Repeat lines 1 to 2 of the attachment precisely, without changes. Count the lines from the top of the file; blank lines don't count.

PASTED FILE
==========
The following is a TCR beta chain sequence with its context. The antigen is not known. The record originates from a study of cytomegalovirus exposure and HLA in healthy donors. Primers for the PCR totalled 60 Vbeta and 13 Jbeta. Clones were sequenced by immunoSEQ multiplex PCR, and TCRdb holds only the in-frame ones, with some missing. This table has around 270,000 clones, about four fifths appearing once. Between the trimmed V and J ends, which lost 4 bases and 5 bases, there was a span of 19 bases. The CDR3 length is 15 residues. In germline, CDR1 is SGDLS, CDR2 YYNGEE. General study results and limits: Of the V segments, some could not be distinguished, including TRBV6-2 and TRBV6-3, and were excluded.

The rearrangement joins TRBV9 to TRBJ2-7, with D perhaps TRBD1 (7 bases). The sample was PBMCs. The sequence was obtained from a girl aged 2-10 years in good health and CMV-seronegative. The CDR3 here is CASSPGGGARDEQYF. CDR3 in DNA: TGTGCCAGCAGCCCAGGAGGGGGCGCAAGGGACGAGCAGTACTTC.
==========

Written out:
The following is a TCR beta chain sequence with its context. The antigen is not known. The record originates from a study of cytomegalovirus exposure and HLA in healthy donors. Primers for the PCR totalled 60 Vbeta and 13 Jbeta. Clones were sequenced by immunoSEQ multiplex PCR, and TCRdb holds only the in-frame ones, with some missing. This table has around 270,000 clones, about four fifths appearing once. Between the trimmed V and J ends, which lost 4 bases and 5 bases, there was a span of 19 bases. The CDR3 length is 15 residues. In germline, CDR1 is SGDLS, CDR2 YYNGEE. General study results and limits: Of the V segments, some could not be distinguished, including TRBV6-2 and TRBV6-3, and were excluded.

The rearrangement joins TRBV9 to TRBJ2-7, with D perhaps TRBD1 (7 bases). The sample was PBMCs. The sequence was obtained from a girl aged 2-10 years in good health and CMV-seronegative. The CDR3 here is CASSPGGGARDEQYF. CDR3 in DNA: TGTGCCAGCAGCCCAGGAGGGGGCGCAAGGGACGAGCAGTACTTC.